No more last-minute legislative secrets
Every session, with depressing predictability, the Connecticut state Legislature offers object lessons in how not to run a government. Whether it’s the last-minute rush to complete a budget or time-wasting effort on bills that have no chance of passing, too many lawmakers seem to lose all sense of time management and transparency once they get to Hartford.
Among the worst offenses are what are known as rats — anonymous measures inserted into large, complex bills like the budget that receive no debate yet stand to make major changes to important industries, as well as people’s lives.
A current example is found in the two-year budget recently approved by both the state House and Senate and now awaiting Gov. Ned Lamont’s signature. Included deep within the bill’s hundreds of pages is a measure that would make it illegal for home-care agencies in Connecticut to use noncompete clauses when hiring.
These types of clauses, which prevent people from taking jobs with competing companies for a specified period, have come under fire in many industries for taking power away from workers and leaving them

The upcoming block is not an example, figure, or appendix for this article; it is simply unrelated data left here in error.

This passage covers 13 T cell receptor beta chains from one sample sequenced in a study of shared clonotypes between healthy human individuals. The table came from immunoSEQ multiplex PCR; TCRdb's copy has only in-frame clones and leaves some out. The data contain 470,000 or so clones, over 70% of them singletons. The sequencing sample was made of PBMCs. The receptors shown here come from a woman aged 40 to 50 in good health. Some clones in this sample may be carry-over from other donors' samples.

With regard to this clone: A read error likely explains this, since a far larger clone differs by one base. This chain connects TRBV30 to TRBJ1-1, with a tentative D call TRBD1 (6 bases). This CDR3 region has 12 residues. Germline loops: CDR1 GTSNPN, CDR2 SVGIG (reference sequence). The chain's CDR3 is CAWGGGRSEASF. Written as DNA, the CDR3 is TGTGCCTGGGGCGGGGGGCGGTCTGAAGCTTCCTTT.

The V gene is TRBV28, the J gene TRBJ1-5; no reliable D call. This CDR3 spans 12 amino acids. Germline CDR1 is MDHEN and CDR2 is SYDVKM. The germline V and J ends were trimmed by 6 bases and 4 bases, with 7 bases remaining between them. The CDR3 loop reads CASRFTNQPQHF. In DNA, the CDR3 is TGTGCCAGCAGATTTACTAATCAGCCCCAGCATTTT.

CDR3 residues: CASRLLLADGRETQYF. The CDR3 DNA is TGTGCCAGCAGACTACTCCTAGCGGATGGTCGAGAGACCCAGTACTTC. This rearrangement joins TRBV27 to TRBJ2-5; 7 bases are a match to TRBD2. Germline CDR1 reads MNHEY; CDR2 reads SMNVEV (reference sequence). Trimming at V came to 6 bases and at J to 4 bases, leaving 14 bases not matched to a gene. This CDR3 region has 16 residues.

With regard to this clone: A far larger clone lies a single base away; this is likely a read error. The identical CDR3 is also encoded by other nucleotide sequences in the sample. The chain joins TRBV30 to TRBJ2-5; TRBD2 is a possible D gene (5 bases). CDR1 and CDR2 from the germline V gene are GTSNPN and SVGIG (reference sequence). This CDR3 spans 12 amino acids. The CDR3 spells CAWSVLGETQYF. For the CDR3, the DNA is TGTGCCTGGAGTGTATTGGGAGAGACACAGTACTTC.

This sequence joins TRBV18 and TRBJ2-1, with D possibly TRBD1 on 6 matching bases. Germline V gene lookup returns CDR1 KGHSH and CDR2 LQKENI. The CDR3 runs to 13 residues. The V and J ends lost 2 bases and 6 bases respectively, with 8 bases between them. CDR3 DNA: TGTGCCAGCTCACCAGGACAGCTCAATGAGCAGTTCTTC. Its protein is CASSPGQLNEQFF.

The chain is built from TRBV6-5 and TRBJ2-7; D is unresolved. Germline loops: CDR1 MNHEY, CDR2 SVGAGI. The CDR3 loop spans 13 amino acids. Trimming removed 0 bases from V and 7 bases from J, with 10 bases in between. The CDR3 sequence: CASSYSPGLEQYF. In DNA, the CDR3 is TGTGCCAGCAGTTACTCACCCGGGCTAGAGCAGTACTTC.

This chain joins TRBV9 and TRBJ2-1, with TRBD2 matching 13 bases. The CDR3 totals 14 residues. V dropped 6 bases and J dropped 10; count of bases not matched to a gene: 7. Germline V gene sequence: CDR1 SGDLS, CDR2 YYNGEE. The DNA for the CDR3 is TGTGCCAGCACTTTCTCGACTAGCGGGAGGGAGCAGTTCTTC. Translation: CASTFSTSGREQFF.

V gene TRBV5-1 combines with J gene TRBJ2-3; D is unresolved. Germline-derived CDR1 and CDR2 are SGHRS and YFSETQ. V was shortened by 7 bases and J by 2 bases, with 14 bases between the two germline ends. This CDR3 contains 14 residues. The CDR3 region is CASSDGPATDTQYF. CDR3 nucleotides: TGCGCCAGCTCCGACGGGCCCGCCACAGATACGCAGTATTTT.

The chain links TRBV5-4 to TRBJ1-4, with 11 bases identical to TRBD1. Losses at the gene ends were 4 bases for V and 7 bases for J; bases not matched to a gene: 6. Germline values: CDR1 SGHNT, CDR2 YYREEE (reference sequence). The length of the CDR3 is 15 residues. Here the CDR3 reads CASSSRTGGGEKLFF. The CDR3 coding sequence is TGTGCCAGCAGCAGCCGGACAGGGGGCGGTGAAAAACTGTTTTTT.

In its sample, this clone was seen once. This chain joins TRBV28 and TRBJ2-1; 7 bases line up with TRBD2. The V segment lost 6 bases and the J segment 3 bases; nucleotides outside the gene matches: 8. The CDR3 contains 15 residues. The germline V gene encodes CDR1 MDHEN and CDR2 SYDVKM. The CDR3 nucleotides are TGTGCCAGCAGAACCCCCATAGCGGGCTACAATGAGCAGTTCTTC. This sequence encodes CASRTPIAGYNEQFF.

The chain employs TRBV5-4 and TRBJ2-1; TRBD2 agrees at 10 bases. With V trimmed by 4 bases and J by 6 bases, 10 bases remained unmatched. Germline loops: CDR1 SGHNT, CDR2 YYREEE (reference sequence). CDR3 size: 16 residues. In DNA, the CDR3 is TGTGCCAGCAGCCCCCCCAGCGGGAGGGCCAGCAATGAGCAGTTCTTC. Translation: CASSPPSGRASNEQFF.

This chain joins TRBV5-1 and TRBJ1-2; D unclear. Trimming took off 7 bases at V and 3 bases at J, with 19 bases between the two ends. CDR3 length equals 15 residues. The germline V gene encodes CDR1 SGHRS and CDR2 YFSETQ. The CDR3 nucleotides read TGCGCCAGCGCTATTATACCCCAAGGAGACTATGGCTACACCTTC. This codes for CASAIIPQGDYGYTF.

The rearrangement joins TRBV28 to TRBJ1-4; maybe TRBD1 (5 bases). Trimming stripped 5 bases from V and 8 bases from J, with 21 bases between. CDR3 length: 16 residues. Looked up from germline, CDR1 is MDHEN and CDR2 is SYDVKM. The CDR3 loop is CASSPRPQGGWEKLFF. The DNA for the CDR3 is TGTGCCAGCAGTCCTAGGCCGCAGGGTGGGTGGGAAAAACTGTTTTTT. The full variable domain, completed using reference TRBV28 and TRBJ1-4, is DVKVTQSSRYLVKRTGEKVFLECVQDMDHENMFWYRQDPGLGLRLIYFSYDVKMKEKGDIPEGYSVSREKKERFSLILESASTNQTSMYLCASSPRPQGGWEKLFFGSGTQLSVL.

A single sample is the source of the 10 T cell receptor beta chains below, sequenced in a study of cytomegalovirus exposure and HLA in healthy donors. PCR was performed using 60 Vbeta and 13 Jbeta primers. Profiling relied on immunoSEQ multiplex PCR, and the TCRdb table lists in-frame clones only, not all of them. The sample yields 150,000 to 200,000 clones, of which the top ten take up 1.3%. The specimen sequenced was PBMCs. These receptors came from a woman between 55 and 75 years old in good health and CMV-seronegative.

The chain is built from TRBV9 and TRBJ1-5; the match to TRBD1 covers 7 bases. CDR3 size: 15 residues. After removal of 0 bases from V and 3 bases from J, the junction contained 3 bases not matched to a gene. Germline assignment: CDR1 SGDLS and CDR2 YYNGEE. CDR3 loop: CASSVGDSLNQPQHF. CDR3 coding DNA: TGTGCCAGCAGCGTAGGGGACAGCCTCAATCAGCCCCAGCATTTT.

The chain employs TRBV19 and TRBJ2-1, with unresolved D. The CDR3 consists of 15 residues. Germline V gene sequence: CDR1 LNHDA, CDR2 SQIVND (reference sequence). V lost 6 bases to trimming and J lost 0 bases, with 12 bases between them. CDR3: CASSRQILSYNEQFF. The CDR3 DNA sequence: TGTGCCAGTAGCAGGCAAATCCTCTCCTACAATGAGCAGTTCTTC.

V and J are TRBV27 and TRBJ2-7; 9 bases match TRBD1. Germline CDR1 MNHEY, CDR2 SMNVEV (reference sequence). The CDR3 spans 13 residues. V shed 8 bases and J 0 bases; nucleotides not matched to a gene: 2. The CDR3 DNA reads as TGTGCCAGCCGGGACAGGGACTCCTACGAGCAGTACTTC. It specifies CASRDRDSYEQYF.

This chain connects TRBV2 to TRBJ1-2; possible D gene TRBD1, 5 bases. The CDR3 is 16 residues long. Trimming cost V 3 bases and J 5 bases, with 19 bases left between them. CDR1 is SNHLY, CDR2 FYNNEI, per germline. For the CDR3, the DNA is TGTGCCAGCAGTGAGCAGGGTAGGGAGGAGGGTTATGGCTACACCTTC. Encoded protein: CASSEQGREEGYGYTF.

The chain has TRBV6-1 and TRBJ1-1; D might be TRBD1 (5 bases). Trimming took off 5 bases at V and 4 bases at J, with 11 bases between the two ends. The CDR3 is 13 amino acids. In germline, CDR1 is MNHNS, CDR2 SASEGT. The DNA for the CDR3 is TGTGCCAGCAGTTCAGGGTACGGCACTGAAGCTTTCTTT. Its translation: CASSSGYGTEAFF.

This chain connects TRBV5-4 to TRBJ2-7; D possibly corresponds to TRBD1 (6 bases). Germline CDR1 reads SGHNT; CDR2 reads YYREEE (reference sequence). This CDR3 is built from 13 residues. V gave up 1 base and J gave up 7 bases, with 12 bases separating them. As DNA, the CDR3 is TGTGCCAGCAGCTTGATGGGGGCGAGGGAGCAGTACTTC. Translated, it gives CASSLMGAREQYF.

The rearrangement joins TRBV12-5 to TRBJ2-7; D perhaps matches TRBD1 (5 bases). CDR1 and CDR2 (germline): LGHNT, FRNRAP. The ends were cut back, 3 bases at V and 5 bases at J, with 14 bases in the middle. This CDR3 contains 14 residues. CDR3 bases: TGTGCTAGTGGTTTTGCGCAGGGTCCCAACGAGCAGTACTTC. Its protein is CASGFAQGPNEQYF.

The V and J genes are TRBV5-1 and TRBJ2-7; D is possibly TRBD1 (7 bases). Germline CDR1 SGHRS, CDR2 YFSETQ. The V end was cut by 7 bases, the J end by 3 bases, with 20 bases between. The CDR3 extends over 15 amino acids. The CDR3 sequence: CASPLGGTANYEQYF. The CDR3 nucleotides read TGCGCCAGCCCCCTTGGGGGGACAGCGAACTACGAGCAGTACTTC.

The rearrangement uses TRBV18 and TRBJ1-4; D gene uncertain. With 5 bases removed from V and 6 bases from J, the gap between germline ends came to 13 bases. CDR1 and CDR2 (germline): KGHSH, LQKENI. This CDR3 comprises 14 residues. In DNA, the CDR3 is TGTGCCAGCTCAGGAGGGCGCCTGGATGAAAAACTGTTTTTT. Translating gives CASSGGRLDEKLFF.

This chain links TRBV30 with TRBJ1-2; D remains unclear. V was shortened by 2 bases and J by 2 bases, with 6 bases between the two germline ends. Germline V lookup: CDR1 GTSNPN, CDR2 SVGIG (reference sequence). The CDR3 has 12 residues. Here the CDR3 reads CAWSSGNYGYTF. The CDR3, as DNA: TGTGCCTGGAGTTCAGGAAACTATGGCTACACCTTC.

more at the mercy of their employers, often in lowwage industries. It is right to debate the merits of such clauses, as the Legislature did this past session without reaching the point of enacting a restriction on them.
The clause aimed at homecare agencies, though, appears to be altogether different, and something that could upend a system that provides care for thousands of people. It has led the industry to seek a rare lineitem veto from Lamont, but whether that’s even possible in this case is uncertain because there’s no monetary allocation at play.
The merits of the specific clause, though, are secondary. It’s far too common to see this kind of language inserted into larger bills that has not been debated, not been vetted and yet has the potential to make dramatic changes.
On a similar note, language in the budget was recently publicized that would benefit exactly one company and be worth potentially millions of dollars. The provision extends a deadline to claim tax credits promised under the Malloy administration using language that would apply only to insurance giant Cigna. If benefits are going to be extended to any company, they must be subject to debate like any bill would be.
It is far too common to see this technique in use. Special sessions, in particular, are sometimes veritable dumping grounds for legislation that didn’t pass or maybe was never even discussed in the regular term but somehow finds its way inserted into mustpass bills.
It has to stop. Anonymity cannot be allowed — every insertion or deletion should come with a legislator’s name attached. And every bill, every clause, that has the potential to make major changes must be given adequate time for debate.
If it’s not possible in the time left in the session, it waits until the next year. And in the meantime, everyone can get to work on those time-management skills.
Special sessions are sometimes veritable dumping grounds for legislation that didn’t pass or maybe was never even discussed in the regular term but somehow finds its way inserted into must-pass bills.